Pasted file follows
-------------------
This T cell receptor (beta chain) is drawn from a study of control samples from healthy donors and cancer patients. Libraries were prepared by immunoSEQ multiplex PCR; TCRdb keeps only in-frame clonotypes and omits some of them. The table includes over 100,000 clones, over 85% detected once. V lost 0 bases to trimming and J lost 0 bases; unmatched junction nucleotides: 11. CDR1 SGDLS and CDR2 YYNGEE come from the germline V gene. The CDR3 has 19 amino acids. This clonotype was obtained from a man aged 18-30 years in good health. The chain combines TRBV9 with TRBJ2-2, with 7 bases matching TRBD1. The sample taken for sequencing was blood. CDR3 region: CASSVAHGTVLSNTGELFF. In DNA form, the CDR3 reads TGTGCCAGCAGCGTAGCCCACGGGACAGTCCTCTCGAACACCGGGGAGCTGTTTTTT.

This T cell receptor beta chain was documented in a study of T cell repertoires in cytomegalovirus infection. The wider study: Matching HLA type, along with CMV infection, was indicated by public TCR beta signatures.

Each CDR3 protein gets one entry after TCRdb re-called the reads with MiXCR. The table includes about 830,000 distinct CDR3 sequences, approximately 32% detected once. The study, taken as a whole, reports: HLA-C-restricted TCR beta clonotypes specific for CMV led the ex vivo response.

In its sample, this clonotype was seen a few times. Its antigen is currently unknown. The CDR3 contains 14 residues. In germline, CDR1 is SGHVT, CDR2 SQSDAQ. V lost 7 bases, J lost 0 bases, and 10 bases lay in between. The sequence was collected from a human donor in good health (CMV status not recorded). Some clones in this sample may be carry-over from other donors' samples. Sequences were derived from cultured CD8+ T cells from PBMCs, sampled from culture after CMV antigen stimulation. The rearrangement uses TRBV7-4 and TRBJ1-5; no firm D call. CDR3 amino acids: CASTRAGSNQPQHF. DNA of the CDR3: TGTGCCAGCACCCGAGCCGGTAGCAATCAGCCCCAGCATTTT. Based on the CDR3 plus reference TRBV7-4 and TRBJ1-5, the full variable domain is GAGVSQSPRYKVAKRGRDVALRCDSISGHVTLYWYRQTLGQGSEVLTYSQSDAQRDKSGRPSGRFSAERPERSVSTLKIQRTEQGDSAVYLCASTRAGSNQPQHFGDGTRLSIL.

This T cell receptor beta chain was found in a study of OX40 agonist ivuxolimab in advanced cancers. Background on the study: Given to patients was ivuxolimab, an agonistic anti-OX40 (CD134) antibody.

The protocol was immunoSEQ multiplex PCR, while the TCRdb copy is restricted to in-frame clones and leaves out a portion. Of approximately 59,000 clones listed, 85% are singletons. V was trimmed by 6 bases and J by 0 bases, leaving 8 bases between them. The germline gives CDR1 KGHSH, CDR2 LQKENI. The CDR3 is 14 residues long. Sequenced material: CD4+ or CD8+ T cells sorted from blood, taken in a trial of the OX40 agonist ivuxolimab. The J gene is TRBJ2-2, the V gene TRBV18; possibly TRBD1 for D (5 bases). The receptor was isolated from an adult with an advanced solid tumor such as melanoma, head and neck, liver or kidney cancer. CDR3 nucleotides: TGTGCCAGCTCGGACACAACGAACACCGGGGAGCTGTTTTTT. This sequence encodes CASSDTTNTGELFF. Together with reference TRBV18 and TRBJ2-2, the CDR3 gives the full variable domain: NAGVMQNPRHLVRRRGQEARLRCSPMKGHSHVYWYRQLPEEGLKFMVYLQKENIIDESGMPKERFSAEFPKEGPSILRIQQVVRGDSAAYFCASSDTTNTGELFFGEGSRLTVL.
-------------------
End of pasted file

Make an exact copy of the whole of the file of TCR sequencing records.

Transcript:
This T cell receptor (beta chain) is drawn from a study of control samples from healthy donors and cancer patients. Libraries were prepared by immunoSEQ multiplex PCR; TCRdb keeps only in-frame clonotypes and omits some of them. The table includes over 100,000 clones, over 85% detected once. V lost 0 bases to trimming and J lost 0 bases; unmatched junction nucleotides: 11. CDR1 SGDLS and CDR2 YYNGEE come from the germline V gene. The CDR3 has 19 amino acids. This clonotype was obtained from a man aged 18-30 years in good health. The chain combines TRBV9 with TRBJ2-2, with 7 bases matching TRBD1. The sample taken for sequencing was blood. CDR3 region: CASSVAHGTVLSNTGELFF. In DNA form, the CDR3 reads TGTGCCAGCAGCGTAGCCCACGGGACAGTCCTCTCGAACACCGGGGAGCTGTTTTTT.

This T cell receptor beta chain was documented in a study of T cell repertoires in cytomegalovirus infection. The wider study: Matching HLA type, along with CMV infection, was indicated by public TCR beta signatures.

Each CDR3 protein gets one entry after TCRdb re-called the reads with MiXCR. The table includes about 830,000 distinct CDR3 sequences, approximately 32% detected once. The study, taken as a whole, reports: HLA-C-restricted TCR beta clonotypes specific for CMV led the ex vivo response.

In its sample, this clonotype was seen a few times. Its antigen is currently unknown. The CDR3 contains 14 residues. In germline, CDR1 is SGHVT, CDR2 SQSDAQ. V lost 7 bases, J lost 0 bases, and 10 bases lay in between. The sequence was collected from a human donor in good health (CMV status not recorded). Some clones in this sample may be carry-over from other donors' samples. Sequences were derived from cultured CD8+ T cells from PBMCs, sampled from culture after CMV antigen stimulation. The rearrangement uses TRBV7-4 and TRBJ1-5; no firm D call. CDR3 amino acids: CASTRAGSNQPQHF. DNA of the CDR3: TGTGCCAGCACCCGAGCCGGTAGCAATCAGCCCCAGCATTTT. Based on the CDR3 plus reference TRBV7-4 and TRBJ1-5, the full variable domain is GAGVSQSPRYKVAKRGRDVALRCDSISGHVTLYWYRQTLGQGSEVLTYSQSDAQRDKSGRPSGRFSAERPERSVSTLKIQRTEQGDSAVYLCASTRAGSNQPQHFGDGTRLSIL.

This T cell receptor beta chain was found in a study of OX40 agonist ivuxolimab in advanced cancers. Background on the study: Given to patients was ivuxolimab, an agonistic anti-OX40 (CD134) antibody.

The protocol was immunoSEQ multiplex PCR, while the TCRdb copy is restricted to in-frame clones and leaves out a portion. Of approximately 59,000 clones listed, 85% are singletons. V was trimmed by 6 bases and J by 0 bases, leaving 8 bases between them. The germline gives CDR1 KGHSH, CDR2 LQKENI. The CDR3 is 14 residues long. Sequenced material: CD4+ or CD8+ T cells sorted from blood, taken in a trial of the OX40 agonist ivuxolimab. The J gene is TRBJ2-2, the V gene TRBV18; possibly TRBD1 for D (5 bases). The receptor was isolated from an adult with an advanced solid tumor such as melanoma, head and neck, liver or kidney cancer. CDR3 nucleotides: TGTGCCAGCTCGGACACAACGAACACCGGGGAGCTGTTTTTT. This sequence encodes CASSDTTNTGELFF. Together with reference TRBV18 and TRBJ2-2, the CDR3 gives the full variable domain: NAGVMQNPRHLVRRRGQEARLRCSPMKGHSHVYWYRQLPEEGLKFMVYLQKENIIDESGMPKERFSAEFPKEGPSILRIQQVVRGDSAAYFCASSDTTNTGELFFGEGSRLTVL.